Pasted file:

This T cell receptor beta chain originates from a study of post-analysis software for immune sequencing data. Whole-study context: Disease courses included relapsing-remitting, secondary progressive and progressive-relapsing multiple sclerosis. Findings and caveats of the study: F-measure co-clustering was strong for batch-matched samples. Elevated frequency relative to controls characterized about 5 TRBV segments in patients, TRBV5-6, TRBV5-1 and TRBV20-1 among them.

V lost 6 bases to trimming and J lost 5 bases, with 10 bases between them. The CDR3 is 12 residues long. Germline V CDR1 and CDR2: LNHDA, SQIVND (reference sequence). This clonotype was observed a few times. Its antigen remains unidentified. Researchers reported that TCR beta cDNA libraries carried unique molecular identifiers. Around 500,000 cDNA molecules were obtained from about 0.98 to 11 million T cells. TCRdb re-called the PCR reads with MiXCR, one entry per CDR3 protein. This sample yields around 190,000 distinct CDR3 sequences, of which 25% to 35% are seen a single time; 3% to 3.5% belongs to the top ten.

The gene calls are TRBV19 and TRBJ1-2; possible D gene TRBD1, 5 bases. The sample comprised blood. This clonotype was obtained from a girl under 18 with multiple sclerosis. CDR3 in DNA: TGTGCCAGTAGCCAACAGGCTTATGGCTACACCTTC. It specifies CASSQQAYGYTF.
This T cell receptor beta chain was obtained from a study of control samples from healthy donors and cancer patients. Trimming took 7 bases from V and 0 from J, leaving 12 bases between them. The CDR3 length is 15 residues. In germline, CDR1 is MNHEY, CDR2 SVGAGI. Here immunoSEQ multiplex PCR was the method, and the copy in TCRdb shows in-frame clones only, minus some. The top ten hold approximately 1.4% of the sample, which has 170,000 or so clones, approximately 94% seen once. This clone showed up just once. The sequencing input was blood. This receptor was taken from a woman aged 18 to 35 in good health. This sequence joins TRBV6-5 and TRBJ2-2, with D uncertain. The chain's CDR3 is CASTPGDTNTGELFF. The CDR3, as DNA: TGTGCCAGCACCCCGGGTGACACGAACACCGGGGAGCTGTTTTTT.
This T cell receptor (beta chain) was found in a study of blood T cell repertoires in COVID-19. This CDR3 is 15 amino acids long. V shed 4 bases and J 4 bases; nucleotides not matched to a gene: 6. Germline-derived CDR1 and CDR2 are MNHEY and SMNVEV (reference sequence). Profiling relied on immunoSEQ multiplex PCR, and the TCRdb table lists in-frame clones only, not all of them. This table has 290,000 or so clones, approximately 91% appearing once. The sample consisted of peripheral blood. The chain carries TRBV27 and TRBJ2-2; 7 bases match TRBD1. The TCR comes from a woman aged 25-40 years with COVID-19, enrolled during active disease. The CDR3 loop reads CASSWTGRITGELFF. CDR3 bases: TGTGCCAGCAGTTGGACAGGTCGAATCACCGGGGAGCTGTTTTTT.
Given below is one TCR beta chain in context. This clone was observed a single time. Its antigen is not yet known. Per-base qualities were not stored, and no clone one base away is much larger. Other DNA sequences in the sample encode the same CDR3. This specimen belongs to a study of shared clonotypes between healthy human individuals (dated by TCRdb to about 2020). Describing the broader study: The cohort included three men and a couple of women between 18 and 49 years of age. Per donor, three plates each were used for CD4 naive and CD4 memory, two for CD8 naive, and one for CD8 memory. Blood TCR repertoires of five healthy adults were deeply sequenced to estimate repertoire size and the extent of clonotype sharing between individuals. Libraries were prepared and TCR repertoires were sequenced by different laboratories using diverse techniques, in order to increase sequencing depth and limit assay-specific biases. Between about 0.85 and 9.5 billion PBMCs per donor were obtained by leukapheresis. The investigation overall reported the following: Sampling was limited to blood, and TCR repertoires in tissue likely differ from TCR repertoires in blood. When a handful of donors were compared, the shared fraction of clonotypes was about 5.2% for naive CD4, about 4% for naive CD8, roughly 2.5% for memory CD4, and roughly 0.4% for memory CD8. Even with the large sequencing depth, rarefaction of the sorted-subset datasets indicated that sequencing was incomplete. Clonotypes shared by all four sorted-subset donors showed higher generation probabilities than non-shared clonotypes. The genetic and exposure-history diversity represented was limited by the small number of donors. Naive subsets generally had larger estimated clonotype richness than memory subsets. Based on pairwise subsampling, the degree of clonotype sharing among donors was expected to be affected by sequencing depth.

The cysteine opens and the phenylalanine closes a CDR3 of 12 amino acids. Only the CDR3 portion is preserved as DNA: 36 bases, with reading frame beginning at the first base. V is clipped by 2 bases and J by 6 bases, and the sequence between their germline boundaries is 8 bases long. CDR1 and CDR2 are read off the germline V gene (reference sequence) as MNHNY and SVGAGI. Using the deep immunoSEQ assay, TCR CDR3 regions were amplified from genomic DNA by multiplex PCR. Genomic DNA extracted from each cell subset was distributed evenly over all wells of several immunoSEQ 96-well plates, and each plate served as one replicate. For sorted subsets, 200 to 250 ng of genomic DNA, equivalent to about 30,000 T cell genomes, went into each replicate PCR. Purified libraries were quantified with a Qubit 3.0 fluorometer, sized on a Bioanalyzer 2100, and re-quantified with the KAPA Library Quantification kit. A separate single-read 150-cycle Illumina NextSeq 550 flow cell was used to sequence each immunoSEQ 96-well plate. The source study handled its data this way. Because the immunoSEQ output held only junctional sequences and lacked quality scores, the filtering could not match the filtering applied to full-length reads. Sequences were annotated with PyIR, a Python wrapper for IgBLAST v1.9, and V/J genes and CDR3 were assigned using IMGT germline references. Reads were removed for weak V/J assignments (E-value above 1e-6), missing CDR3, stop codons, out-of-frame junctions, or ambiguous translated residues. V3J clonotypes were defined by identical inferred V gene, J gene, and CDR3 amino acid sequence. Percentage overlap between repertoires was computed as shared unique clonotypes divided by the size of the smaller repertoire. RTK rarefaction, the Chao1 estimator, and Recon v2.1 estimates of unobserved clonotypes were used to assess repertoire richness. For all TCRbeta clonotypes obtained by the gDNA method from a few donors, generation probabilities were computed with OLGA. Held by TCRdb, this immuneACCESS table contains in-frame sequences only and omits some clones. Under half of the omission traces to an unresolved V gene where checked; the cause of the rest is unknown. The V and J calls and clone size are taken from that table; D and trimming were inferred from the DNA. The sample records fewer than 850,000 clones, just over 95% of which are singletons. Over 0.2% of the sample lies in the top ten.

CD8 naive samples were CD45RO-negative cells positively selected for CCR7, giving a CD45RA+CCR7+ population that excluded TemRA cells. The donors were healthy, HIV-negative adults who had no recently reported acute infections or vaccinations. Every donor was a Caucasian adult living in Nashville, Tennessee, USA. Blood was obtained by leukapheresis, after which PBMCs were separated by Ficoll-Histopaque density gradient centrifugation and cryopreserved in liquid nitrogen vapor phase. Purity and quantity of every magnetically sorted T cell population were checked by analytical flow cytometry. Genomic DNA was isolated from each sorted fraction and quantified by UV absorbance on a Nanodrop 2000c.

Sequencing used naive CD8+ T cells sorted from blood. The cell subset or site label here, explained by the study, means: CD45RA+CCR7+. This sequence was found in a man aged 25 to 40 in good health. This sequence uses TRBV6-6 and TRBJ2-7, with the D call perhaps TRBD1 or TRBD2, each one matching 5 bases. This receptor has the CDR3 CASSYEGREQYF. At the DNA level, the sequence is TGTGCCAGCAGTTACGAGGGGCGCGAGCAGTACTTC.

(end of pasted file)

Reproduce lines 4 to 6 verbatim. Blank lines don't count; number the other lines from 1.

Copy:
This T cell receptor beta chain was obtained from a study of control samples from healthy donors and cancer patients. Trimming took 7 bases from V and 0 from J, leaving 12 bases between them. The CDR3 length is 15 residues. In germline, CDR1 is MNHEY, CDR2 SVGAGI. Here immunoSEQ multiplex PCR was the method, and the copy in TCRdb shows in-frame clones only, minus some. The top ten hold approximately 1.4% of the sample, which has 170,000 or so clones, approximately 94% seen once. This clone showed up just once. The sequencing input was blood. This receptor was taken from a woman aged 18 to 35 in good health. This sequence joins TRBV6-5 and TRBJ2-2, with D uncertain. The chain's CDR3 is CASTPGDTNTGELFF. The CDR3, as DNA: TGTGCCAGCACCCCGGGTGACACGAACACCGGGGAGCTGTTTTTT.
This T cell receptor (beta chain) was found in a study of blood T cell repertoires in COVID-19. This CDR3 is 15 amino acids long. V shed 4 bases and J 4 bases; nucleotides not matched to a gene: 6. Germline-derived CDR1 and CDR2 are MNHEY and SMNVEV (reference sequence). Profiling relied on immunoSEQ multiplex PCR, and the TCRdb table lists in-frame clones only, not all of them. This table has 290,000 or so clones, approximately 91% appearing once. The sample consisted of peripheral blood. The chain carries TRBV27 and TRBJ2-2; 7 bases match TRBD1. The TCR comes from a woman aged 25-40 years with COVID-19, enrolled during active disease. The CDR3 loop reads CASSWTGRITGELFF. CDR3 bases: TGTGCCAGCAGTTGGACAGGTCGAATCACCGGGGAGCTGTTTTTT.
Given below is one TCR beta chain in context. This clone was observed a single time. Its antigen is not yet known. Per-base qualities were not stored, and no clone one base away is much larger. Other DNA sequences in the sample encode the same CDR3. This specimen belongs to a study of shared clonotypes between healthy human individuals (dated by TCRdb to about 2020). Describing the broader study: The cohort included three men and a couple of women between 18 and 49 years of age. Per donor, three plates each were used for CD4 naive and CD4 memory, two for CD8 naive, and one for CD8 memory. Blood TCR repertoires of five healthy adults were deeply sequenced to estimate repertoire size and the extent of clonotype sharing between individuals. Libraries were prepared and TCR repertoires were sequenced by different laboratories using diverse techniques, in order to increase sequencing depth and limit assay-specific biases. Between about 0.85 and 9.5 billion PBMCs per donor were obtained by leukapheresis. The investigation overall reported the following: Sampling was limited to blood, and TCR repertoires in tissue likely differ from TCR repertoires in blood. When a handful of donors were compared, the shared fraction of clonotypes was about 5.2% for naive CD4, about 4% for naive CD8, roughly 2.5% for memory CD4, and roughly 0.4% for memory CD8. Even with the large sequencing depth, rarefaction of the sorted-subset datasets indicated that sequencing was incomplete. Clonotypes shared by all four sorted-subset donors showed higher generation probabilities than non-shared clonotypes. The genetic and exposure-history diversity represented was limited by the small number of donors. Naive subsets generally had larger estimated clonotype richness than memory subsets. Based on pairwise subsampling, the degree of clonotype sharing among donors was expected to be affected by sequencing depth.